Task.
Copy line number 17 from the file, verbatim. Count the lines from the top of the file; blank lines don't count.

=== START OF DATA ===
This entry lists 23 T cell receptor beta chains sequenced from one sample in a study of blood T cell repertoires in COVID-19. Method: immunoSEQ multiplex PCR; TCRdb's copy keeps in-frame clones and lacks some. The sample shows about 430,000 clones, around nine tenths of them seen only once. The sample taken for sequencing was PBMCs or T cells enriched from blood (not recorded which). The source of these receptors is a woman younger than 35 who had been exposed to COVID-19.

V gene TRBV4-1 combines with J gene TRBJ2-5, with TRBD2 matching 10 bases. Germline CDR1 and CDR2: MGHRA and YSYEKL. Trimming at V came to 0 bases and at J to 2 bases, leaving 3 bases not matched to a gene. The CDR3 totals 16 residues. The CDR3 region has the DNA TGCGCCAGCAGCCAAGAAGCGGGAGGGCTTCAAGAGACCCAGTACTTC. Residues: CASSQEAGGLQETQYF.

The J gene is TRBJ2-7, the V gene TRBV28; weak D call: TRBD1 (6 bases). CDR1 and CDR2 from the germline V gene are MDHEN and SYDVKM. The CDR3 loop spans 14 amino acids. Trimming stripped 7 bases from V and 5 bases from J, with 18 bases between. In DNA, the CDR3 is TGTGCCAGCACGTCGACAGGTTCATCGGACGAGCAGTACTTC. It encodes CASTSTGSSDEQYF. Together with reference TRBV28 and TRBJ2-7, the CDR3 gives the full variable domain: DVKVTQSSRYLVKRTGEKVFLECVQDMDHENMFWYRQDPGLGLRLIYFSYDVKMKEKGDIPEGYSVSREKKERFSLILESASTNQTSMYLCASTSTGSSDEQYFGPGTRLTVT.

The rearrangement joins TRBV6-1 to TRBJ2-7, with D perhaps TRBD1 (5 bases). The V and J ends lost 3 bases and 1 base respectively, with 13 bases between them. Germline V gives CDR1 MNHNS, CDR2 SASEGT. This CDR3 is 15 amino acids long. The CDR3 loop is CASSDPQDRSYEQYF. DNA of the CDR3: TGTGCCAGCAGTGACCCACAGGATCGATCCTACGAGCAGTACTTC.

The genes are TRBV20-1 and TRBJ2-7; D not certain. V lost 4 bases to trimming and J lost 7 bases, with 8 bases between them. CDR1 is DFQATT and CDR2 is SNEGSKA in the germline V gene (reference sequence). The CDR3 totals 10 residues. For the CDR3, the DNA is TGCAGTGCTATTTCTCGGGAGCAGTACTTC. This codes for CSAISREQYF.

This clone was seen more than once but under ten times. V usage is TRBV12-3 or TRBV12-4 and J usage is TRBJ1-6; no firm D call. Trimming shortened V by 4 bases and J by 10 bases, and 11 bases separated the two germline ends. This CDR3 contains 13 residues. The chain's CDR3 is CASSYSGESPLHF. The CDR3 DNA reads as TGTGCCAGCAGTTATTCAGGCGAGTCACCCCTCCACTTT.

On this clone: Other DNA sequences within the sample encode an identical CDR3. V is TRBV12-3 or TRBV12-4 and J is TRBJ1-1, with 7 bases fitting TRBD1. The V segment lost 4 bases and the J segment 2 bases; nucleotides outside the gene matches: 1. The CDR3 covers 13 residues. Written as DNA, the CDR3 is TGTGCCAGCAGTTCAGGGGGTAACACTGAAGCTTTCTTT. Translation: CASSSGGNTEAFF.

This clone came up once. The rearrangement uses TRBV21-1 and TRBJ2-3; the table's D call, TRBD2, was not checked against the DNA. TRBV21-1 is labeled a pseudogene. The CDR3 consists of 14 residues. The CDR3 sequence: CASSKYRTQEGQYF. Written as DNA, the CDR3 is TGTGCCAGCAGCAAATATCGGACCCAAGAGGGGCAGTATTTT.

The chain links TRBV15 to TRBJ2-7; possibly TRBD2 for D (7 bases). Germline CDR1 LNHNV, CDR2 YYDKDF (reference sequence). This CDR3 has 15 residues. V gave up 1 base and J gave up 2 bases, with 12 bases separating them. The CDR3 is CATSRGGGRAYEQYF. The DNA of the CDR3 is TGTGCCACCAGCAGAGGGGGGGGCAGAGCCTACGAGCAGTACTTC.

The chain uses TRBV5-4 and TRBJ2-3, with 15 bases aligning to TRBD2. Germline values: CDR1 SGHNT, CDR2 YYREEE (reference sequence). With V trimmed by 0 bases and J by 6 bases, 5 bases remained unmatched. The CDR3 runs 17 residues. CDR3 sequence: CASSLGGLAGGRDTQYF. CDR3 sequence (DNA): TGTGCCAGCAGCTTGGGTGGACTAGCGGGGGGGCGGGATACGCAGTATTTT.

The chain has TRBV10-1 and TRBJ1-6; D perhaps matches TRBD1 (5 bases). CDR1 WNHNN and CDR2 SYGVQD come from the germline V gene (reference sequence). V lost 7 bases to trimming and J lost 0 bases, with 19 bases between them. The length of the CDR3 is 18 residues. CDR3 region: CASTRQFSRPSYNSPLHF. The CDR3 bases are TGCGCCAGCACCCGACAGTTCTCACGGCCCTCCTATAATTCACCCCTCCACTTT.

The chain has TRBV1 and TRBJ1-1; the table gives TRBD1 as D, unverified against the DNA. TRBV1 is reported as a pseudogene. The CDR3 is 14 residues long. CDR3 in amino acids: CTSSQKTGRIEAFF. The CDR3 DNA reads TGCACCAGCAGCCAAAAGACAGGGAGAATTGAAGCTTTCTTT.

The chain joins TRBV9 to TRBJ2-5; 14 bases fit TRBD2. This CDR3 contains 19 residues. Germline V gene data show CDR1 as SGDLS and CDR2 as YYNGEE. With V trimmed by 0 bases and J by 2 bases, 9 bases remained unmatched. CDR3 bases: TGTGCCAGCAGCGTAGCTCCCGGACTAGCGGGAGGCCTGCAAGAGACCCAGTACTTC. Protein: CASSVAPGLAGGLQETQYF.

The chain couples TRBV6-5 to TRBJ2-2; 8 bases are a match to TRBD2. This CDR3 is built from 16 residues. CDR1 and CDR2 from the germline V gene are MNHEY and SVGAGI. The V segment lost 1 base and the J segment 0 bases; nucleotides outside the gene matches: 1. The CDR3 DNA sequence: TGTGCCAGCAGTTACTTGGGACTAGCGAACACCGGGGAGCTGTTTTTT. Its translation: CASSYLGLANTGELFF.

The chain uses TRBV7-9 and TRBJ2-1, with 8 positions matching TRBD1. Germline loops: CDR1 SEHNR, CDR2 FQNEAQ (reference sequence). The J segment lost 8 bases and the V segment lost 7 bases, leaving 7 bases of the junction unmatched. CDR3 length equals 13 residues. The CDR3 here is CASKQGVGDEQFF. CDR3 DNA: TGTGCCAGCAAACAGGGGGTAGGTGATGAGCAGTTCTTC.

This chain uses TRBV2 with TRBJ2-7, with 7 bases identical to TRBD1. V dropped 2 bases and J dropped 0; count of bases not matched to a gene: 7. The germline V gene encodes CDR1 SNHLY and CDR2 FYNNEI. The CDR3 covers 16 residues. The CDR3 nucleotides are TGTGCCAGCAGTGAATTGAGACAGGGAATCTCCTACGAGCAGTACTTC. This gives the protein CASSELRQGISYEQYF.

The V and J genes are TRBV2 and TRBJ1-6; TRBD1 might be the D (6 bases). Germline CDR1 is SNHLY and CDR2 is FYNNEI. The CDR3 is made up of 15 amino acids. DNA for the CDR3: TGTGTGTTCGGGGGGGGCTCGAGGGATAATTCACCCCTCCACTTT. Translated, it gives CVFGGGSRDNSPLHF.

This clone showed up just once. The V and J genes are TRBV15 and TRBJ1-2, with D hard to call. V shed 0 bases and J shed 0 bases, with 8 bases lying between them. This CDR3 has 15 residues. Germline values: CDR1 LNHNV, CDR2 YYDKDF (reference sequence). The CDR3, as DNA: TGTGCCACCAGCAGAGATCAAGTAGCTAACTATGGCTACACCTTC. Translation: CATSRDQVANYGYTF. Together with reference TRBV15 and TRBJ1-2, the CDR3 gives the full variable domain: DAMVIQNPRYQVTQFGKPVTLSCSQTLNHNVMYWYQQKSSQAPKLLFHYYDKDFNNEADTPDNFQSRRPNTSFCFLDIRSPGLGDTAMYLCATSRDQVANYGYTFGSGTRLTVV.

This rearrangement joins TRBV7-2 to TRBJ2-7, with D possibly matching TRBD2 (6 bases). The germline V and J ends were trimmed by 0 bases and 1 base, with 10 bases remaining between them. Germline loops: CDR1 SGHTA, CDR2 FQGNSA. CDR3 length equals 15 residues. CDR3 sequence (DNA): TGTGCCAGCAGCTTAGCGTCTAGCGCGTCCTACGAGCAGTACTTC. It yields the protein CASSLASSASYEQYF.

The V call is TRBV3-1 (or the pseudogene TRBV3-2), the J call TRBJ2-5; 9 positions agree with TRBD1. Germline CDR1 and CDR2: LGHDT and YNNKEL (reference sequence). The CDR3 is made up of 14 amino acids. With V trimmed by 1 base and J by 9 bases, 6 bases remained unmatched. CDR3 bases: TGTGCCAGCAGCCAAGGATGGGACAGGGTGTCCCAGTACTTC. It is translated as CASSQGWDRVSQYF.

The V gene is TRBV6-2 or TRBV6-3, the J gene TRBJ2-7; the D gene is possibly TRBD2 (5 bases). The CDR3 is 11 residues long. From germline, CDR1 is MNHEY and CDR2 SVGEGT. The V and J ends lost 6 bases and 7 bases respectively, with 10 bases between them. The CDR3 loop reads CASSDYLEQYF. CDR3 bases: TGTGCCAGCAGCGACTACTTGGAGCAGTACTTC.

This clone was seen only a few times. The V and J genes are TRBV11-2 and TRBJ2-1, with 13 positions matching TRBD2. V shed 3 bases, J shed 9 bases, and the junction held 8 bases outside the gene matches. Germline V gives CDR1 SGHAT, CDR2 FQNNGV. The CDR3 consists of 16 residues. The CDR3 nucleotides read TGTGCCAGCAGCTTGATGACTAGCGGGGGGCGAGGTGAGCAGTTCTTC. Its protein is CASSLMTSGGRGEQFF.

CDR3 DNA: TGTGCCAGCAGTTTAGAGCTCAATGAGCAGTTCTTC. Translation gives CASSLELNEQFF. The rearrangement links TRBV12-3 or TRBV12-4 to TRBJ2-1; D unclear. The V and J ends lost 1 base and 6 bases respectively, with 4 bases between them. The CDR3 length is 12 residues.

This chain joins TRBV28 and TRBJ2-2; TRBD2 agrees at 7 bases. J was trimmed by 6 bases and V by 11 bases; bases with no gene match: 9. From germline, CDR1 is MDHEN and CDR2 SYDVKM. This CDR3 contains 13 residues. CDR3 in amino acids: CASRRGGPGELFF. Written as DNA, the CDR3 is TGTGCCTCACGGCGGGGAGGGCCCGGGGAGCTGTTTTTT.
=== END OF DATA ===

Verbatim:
The V and J genes are TRBV2 and TRBJ1-6; TRBD1 might be the D (6 bases). Germline CDR1 is SNHLY and CDR2 is FYNNEI. The CDR3 is made up of 15 amino acids. DNA for the CDR3: TGTGTGTTCGGGGGGGGCTCGAGGGATAATTCACCCCTCCACTTT. Translated, it gives CVFGGGSRDNSPLHF.